CXO

Follow these 6 steps to become a better negotiator at work

More effective negotiation tactics that can help you move forward in your career are within reach.

Humans negotiate naturally from the time we are children, asking for another cookie as a child or a later curfew as a teen. However, as we move forward in our career, it becomes increasingly difficult to ask for what we want, said Exec-Comm consultant Jodie Stewart in a session at the 2018 Grace Hopper Celebration in Houston.

Employees tend to avoid negotiating salaries, promotions, or benefits due to fear, discomfort, and a lack of information about career paths, Stewart said.

Common negotiating mistakes tend to be accepting surface answers from managers, getting stuck on a price, and focusing only on winning, she added.

SEE: IT jobs 2018: Hiring priorities, growth areas, and strategies to fill open roles (Tech Pro Research)

Here are six steps to take to become a more effective negotiator.

1. Strategize

Before entering a negotiation, you need to set your strategy for pricing or terms to come away with the best deal. This means you must decide what you want, what you think you'll take, what you'll open with, and when you'll walk away. You should set your aspirations as high as possible during your strategy planning, the Ex-Comm team recommended: Research shows that negotiators who set high goals tend to gain more than those who set lower ones.

Strategizing means identifying your currencies—what you can offer the other person, and what you can ask for in return. This forms the basis of what you are negotiating, said Ex-Comm consultant Ching Valdezco during the session.

It's important to note that currencies differ from existing conditions, Valdezco said. You can think about this in terms of selling a house, she added: Currencies might be that you could offer to fix the windows, landscape the property, or paint the house before a sale, while existing conditions might be the size of the lot, the local school district, and the park nearby. Currencies are something you might or might not do for the right buyer, if it's something they value, Valdezco said. Or, you might not. On the other hand, existing conditions cannot be changed.

"Plan what your currencies might be—what you can offer, and what you can ask for," Valdezco said. This is not only money, she added. "Money is almost never the only factor in negotiation," Valdezco said. "The longer the list of your currencies, the higher the chances you will find common ground."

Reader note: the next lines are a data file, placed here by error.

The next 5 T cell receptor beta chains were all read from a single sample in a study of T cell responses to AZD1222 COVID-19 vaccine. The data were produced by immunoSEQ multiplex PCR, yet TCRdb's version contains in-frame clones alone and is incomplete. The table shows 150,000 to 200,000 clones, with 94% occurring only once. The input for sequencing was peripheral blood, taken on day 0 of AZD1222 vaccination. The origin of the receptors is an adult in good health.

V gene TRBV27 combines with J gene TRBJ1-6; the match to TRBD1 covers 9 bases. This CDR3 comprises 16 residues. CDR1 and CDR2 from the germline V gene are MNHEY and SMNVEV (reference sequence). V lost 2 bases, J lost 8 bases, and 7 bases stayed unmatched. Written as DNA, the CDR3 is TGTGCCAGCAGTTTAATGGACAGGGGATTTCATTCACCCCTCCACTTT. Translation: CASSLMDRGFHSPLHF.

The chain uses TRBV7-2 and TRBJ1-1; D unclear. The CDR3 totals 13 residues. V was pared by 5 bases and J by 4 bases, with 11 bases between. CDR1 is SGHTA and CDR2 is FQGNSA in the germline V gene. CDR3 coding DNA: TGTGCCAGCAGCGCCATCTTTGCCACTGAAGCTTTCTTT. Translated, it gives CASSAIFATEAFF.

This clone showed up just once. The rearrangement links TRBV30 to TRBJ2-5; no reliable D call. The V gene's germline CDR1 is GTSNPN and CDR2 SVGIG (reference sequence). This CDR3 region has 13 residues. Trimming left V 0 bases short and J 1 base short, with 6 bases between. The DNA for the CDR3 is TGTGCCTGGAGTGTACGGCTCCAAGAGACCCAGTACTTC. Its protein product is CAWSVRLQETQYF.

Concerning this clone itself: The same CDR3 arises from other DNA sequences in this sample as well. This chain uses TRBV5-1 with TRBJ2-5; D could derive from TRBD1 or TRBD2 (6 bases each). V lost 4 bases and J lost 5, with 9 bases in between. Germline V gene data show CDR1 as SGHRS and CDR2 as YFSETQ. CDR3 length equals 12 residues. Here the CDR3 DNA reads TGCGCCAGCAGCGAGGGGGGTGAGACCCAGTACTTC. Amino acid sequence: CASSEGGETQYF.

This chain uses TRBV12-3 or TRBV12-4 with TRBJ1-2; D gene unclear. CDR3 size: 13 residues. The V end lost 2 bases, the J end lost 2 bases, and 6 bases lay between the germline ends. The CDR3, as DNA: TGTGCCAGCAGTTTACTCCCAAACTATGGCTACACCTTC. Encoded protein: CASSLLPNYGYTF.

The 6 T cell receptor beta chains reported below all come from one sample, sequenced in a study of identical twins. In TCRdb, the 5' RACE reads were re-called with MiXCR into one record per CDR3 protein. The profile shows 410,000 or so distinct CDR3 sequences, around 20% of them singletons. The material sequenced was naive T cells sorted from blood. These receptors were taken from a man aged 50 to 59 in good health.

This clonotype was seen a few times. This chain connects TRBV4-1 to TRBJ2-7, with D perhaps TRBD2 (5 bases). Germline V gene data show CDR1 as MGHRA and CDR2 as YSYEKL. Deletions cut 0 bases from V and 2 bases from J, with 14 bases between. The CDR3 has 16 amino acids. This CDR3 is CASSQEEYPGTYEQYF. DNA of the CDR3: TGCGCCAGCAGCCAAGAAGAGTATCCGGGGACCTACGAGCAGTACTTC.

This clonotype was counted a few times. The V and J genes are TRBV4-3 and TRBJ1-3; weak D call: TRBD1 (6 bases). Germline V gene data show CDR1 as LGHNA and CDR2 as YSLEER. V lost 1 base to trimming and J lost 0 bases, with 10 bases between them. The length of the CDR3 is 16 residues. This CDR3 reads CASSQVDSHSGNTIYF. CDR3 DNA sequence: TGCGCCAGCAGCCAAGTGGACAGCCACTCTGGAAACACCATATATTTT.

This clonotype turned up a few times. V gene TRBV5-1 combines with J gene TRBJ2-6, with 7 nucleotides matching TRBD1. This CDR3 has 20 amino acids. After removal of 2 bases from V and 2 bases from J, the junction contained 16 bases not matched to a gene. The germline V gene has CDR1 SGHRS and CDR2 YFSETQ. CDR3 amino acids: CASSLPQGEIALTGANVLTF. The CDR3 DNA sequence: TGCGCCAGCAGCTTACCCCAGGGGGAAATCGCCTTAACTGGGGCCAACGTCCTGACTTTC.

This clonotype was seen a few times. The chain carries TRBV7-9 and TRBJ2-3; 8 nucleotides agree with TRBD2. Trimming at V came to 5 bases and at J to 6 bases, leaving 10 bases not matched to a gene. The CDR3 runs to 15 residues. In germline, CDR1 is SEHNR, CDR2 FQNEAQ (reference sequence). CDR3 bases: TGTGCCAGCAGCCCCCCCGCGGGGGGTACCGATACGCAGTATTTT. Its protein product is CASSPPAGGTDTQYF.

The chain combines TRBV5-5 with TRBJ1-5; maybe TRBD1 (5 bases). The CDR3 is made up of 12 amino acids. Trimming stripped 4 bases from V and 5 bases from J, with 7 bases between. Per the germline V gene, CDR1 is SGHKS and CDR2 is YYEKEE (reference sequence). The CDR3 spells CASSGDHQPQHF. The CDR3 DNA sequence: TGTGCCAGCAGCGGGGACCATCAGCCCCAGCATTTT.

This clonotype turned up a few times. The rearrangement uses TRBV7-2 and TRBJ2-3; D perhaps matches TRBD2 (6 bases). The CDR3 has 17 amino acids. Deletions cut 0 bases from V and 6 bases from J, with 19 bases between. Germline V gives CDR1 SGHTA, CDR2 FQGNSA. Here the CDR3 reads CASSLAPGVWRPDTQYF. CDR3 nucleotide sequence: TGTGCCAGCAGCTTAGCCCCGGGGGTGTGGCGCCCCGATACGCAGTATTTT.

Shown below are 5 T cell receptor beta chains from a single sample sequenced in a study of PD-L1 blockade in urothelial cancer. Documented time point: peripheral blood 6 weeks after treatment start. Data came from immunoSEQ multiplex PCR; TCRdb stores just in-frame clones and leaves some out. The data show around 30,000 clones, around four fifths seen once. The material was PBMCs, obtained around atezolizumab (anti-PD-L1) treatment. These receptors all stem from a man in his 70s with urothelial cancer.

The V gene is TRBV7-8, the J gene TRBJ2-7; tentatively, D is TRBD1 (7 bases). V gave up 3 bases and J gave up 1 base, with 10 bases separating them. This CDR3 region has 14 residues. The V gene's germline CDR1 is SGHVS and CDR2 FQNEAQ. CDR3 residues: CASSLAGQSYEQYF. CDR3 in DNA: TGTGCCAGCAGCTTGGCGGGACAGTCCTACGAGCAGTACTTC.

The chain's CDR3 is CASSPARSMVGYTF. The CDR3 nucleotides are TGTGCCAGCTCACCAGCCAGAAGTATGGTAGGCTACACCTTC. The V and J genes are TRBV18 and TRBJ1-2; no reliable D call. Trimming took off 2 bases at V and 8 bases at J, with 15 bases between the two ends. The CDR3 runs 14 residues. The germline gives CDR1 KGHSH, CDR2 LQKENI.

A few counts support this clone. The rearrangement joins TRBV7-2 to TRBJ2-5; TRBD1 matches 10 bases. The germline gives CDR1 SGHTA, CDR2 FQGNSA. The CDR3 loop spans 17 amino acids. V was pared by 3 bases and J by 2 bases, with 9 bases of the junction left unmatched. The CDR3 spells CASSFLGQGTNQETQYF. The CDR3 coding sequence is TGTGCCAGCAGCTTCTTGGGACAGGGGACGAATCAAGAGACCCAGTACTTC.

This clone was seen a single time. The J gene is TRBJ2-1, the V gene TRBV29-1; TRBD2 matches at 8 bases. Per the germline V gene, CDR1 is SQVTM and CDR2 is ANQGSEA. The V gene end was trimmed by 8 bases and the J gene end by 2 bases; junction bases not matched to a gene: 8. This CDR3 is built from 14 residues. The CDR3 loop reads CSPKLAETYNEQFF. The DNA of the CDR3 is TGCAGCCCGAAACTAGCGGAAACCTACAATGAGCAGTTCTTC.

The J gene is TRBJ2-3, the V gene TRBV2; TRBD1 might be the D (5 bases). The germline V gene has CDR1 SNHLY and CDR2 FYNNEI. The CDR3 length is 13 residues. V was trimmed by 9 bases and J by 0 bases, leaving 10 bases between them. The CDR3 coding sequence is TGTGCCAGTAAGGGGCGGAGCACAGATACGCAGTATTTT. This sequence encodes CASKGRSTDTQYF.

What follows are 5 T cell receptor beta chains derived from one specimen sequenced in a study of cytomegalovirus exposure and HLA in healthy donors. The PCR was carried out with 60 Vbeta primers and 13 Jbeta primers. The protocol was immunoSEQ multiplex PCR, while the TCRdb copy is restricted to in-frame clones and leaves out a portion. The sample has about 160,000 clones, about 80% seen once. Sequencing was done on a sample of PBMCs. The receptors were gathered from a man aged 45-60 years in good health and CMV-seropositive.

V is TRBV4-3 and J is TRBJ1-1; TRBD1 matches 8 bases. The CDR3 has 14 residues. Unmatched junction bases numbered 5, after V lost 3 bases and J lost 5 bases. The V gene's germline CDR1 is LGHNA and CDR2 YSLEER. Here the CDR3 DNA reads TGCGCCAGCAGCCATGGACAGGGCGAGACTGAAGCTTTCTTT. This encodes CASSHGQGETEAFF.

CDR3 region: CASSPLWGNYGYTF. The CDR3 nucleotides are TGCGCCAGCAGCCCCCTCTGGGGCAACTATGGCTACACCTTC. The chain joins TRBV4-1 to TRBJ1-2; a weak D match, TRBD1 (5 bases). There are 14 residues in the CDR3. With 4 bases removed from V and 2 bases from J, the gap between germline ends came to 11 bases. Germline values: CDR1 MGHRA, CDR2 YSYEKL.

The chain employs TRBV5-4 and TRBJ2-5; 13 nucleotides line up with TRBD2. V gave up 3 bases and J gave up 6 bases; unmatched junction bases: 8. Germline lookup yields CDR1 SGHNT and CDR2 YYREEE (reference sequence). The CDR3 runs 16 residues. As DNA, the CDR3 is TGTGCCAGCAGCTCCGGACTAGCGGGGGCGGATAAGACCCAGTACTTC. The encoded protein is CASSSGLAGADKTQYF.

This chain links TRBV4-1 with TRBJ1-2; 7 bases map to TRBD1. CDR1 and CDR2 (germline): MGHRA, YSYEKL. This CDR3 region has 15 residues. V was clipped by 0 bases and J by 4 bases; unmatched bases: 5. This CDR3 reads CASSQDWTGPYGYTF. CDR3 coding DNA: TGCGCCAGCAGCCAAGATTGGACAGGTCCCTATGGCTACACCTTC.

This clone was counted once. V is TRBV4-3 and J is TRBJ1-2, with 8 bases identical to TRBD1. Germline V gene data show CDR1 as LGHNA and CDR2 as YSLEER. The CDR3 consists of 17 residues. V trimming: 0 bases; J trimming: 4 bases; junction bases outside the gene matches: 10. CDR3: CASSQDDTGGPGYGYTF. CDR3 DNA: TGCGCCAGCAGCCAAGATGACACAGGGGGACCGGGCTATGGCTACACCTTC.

Currencies you might use to negotiate in your career include your job title, time office, or professional development, she added. Those you might use in negotiations with clients might include contract terms, scope, schedule, support, deliverables, and resources.

2. Set the climate

Set a positive tone when you meet the other negotiator by being conversational and relational, Stewart said. If possible, bring an agenda that both parties can use, and put the most important items toward the end, as you build a relationship with the other person.

3. Obtain information

"Negotiation is an information gathering process," Valdezco said. This means asking a lot of open ended questions, Stewart added, specifically asking your manager with phrases like explain, tell, describe, or share.

Broad, open ended questions you may want to ask include, "What are your concerns? How do you determine your budget? What makes this issue a top priority for you? What would be helpful for you?" and drilling deeper based on their answers, Stewart said. Other questions might be "What are your goals for our team? What role do you see me playing in supporting those priorities?" Valdezco added.

4. State positions

After gaining new information, you should clarify what you know and believe, and how you can get your point across from your manager's perspective, Stewart said.

If possible, you should try to get the other person to state what they want first, as this will put you in a stronger position for a counter offer, the team recommended.

5. Bargain

Often, people enter negotiations with the idea that if they are nice, the other person will give them what they want. However, "hope is not a strategy," Valdezco said.

Instead, you should learn to use conditional language during negotiations, she added. For example, phrases like "What if I ... then would you?" or "If I were to...then would you" or "Suppose we...then would you...".

"Before you give away something, put it out there and test to see if it's something the other person cares about," Valdezco said. "You don't want to give away things that have value. Test what you might get in return."

This should involve going back and forth in a friendly way focused on the outcome, so it feels like a growth process, and not a fight, Stewart said.

6. Agree

Agreement represents the final stage in the negotiation process, and should involve the two parties coming together. In a successful situation, everyone should walk away from the negotiation table feeling that they got what they want and need, Stewart said.

Also see

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Image: iStockphoto/AndreyPopov

About Alison DeNisco Rayome

Alison DeNisco Rayome is a Senior Editor for TechRepublic. She covers CXO, cybersecurity, and the convergence of tech and the workplace.

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